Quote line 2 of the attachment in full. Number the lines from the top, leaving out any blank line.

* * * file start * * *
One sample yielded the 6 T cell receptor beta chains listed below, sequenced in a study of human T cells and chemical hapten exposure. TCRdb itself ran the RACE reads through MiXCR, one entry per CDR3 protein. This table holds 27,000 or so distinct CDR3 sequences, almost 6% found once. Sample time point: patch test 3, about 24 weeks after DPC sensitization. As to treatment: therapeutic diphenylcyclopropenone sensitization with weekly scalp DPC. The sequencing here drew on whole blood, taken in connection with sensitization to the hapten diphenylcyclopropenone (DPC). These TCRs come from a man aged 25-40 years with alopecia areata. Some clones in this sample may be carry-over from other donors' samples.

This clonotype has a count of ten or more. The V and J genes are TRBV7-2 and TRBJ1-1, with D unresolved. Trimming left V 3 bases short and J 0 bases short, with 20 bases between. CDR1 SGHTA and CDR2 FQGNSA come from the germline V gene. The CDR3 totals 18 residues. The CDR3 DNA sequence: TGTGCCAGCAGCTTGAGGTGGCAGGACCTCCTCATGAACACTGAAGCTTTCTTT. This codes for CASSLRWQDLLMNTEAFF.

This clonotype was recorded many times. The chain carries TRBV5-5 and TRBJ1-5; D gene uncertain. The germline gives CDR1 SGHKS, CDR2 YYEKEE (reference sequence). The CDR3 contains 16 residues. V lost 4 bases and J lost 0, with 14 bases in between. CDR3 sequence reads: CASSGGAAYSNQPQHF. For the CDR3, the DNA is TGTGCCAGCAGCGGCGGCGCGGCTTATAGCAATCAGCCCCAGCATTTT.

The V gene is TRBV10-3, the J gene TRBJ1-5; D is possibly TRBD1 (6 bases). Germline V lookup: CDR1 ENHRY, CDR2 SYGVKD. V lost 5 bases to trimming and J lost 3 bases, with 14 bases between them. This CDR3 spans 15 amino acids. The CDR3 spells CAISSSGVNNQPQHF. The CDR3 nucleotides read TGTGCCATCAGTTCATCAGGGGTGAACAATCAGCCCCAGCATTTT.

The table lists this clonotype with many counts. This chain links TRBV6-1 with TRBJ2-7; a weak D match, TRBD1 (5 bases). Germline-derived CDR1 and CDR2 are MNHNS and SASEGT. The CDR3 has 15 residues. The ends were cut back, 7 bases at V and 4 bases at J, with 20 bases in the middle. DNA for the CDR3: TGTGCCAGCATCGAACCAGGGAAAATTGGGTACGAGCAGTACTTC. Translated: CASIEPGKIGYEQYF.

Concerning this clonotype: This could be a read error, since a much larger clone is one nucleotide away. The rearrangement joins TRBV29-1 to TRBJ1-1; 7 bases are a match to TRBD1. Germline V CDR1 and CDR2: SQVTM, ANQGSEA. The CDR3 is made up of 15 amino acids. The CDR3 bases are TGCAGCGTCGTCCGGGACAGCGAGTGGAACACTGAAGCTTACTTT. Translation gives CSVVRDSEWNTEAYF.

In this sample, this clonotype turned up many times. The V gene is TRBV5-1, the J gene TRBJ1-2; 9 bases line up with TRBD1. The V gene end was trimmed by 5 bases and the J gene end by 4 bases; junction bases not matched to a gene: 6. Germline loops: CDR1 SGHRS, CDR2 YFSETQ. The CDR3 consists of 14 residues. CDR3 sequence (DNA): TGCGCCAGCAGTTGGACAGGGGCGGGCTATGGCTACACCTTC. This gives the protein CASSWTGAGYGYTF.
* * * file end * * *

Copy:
This clonotype has a count of ten or more. The V and J genes are TRBV7-2 and TRBJ1-1, with D unresolved. Trimming left V 3 bases short and J 0 bases short, with 20 bases between. CDR1 SGHTA and CDR2 FQGNSA come from the germline V gene. The CDR3 totals 18 residues. The CDR3 DNA sequence: TGTGCCAGCAGCTTGAGGTGGCAGGACCTCCTCATGAACACTGAAGCTTTCTTT. This codes for CASSLRWQDLLMNTEAFF.